• a) What is this injury? (what happens to the sole of the foot)
      • b) Which muscles will be injured?
      • c) Which muscles would have contracted to aid ankle eversion?
    • Many athletes, especially women, have muscular imbalances between their quadriceps and hamstring muscle groups(quads are often stronger).
      • a) Why are these athletes at a higher risk for injury?
      • b) What joint is most likely to be injured?
      • c) What type of injury might result at this joint?
    • The gluteus maximus is one of the strongest muscles in the body.
      • a) What would happen to hip/thigh rotation if other muscles do not compensate for this strength?
      • b) Which muscles are the antagonists to hip extension by the glutiusmaximus?

Jeff sustained a serious injury to the left side of his trunk.

    • What muscle group(s) are affected?
    • What movements will be compromised?
  • What could happen if the diaphragm was punctured or torn in half?
  • A pregnant woman is in a car accident and sustains an injury to her rectus abdominus (baby is fine).
    • What might be the consequences?
  • Types:
    • Fibrous joints – no movement- eg sutures of the skull
    • Cartilaginous joints- some movement- eg between the vertebrae
    • Synovial joints- lots of movement
      • 6 common types:
      • Ball and socket (eg the hip, shoulder)
      • Gliding (eg foot)
      • Hinge (elbow, knee)
      • Pivot (neck)
      • Saddle (thumb)
      • Ellipsoid (wrist)
synovial joints
Synovial Joints
  • Separated by a lubricating fluid and cartilage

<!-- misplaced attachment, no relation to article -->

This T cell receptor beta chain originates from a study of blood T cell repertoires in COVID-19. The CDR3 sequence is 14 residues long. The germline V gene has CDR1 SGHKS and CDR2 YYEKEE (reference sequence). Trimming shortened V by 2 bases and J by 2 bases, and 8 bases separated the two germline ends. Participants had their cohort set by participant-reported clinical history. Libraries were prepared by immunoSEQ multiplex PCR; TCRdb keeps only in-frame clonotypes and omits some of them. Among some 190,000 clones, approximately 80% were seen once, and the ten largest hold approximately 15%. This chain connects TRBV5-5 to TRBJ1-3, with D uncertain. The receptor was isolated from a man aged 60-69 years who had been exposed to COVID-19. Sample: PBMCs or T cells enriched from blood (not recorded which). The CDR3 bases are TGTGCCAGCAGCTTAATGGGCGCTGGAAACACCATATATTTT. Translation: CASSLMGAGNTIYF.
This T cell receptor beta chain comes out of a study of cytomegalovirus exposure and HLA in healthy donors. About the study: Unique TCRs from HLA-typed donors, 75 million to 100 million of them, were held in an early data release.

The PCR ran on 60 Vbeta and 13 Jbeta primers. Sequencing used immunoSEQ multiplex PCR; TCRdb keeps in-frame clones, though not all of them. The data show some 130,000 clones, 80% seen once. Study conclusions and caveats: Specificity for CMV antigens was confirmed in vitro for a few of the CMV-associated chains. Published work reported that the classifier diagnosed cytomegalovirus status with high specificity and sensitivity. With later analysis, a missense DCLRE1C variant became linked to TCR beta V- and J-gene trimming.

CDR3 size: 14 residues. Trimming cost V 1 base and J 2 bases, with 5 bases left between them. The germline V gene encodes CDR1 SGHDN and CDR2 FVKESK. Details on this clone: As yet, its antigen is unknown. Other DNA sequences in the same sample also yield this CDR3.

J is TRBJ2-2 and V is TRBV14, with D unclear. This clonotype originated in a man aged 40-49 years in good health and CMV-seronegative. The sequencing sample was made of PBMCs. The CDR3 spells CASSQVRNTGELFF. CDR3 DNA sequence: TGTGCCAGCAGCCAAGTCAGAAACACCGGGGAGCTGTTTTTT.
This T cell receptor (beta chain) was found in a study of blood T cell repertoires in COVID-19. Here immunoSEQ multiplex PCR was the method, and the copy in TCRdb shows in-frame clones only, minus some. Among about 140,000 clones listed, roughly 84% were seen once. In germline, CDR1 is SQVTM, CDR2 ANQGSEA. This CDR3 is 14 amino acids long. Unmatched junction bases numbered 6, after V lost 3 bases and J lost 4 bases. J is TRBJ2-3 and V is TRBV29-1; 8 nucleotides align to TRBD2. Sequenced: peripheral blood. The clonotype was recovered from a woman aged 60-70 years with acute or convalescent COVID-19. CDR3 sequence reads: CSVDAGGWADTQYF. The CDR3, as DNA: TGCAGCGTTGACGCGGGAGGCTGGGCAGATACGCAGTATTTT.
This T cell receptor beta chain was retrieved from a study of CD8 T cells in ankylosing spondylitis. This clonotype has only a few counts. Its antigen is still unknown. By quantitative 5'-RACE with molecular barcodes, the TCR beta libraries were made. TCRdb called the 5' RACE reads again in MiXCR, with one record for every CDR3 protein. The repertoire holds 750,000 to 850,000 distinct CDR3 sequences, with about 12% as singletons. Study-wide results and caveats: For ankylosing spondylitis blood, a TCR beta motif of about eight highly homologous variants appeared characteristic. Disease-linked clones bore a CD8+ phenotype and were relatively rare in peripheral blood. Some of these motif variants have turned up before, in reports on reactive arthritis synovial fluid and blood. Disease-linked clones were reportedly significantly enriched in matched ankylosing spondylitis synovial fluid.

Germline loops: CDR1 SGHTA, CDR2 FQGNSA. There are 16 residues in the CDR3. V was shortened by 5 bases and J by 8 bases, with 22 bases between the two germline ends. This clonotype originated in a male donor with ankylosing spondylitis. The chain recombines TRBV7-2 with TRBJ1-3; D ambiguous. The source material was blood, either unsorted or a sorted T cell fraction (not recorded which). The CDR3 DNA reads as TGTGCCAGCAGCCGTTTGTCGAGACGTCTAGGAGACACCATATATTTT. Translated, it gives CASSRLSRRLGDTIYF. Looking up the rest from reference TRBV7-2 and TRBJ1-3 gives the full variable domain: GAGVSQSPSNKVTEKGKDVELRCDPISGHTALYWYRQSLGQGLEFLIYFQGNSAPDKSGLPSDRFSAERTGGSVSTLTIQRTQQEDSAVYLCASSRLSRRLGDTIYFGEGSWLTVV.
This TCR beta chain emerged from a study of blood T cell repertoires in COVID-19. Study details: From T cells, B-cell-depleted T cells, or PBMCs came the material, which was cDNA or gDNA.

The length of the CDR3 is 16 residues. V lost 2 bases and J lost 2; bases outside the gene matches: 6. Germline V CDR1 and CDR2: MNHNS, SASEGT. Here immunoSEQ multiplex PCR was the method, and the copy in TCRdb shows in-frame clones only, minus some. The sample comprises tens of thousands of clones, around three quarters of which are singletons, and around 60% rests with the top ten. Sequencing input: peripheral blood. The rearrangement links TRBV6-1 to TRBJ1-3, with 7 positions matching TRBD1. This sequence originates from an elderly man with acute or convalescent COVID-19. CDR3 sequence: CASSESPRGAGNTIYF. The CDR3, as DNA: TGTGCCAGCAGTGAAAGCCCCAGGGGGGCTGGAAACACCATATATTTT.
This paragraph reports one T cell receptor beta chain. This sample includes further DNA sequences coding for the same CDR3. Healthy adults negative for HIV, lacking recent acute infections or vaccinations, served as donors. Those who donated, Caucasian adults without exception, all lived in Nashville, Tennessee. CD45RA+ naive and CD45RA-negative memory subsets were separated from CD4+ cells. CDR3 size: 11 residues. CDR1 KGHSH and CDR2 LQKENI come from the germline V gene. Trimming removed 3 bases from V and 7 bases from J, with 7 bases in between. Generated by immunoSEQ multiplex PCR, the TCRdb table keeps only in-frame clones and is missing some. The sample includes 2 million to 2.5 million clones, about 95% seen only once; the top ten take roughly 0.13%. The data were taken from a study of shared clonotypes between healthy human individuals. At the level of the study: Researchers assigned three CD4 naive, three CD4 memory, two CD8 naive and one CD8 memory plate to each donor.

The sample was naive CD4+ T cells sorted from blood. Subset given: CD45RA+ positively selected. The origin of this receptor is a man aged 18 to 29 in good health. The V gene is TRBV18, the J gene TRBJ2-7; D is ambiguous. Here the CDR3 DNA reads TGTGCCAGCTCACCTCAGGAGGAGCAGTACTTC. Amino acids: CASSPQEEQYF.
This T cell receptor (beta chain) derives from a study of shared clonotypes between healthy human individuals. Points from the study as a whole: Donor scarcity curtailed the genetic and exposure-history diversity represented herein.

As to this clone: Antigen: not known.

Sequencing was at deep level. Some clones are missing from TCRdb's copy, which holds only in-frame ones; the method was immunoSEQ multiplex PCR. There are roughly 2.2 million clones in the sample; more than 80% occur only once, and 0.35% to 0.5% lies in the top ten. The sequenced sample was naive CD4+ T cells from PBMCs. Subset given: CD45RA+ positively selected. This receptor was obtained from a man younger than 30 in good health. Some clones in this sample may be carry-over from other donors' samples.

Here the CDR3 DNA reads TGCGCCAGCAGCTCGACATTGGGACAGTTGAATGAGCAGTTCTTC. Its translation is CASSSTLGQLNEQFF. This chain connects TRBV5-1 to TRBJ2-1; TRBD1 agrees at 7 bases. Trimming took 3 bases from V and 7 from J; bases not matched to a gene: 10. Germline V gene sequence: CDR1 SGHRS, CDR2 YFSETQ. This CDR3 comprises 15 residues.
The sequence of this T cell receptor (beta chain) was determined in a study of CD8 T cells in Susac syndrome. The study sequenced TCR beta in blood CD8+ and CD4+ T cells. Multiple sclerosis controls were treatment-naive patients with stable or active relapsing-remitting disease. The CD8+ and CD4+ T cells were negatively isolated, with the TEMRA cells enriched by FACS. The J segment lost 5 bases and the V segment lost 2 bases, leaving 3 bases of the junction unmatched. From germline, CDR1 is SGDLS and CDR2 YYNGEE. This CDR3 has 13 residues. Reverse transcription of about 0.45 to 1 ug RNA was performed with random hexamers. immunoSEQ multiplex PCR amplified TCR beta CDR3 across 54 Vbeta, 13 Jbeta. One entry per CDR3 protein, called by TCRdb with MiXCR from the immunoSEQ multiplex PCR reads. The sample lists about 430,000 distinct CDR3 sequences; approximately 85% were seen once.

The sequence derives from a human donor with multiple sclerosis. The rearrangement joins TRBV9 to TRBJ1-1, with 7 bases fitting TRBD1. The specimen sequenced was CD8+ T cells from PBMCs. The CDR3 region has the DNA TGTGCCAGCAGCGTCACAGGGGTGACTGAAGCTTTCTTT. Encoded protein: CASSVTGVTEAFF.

• Joined by ligaments that also help form the joint capsule (surrounds and protects joint)
joint injuries
Joint Injuries
  • Tendinitis
    • Inflammation of a tendon via irritation due to overuse/abnormal use
    • Tx- rest, cold, heat therapy, anti-inflammatories
  • Tears, Sprains, Pulls
    • Tear/pull= injury to muscle
    • Sprain = injury to ligaments and tendons
    • 3 levels of severity: 1st degree injury is mild; 2nd is moderate; 3rd is severe
  • Dislocations
    • When bone displaced from original position
    • Symptoms:
      • Joint looks awkward/deformed
      • Painful to touch/move
      • Inability to use joint
injury treatment
Injury Treatment
  • Recognizing an Injury
    • SHARP
      • Swelling
      • Heat
      • Altered function
      • Red
      • Pain
  • Treating
    • RICE
      • Rest
      • Ice
      • Compression
      • Elevation
    • NEVER use heat to initially treat an injury
      • Why?
how can we protect our joints
How Can We Protect Our Joints?
  • strengthen surrounding muscles
  • Stretch muscles
  • Proper conditioning
  • Warm up before exercising
  • Proprioceptive training

Muscles Causing Movement at the Hip Joint

    • Iliopsoas Adductor Muscles
    • Gluteus Maximus
    • Gluteus Medius
  • Muscles Causing Movement at the Knee Joint
    • Sartorius
    • Quadriceps Group
      • Rectus Femoris
      • Vastus Muscles
    • Hamstring Group
      • Biceps Femoris
      • Semimembranosus
    • Semitendinosus Muscles Causing Movement at the Ankle and Foot
      • Tibialis Anterior
      • Peroneus Muscles
      • Gastrocnemius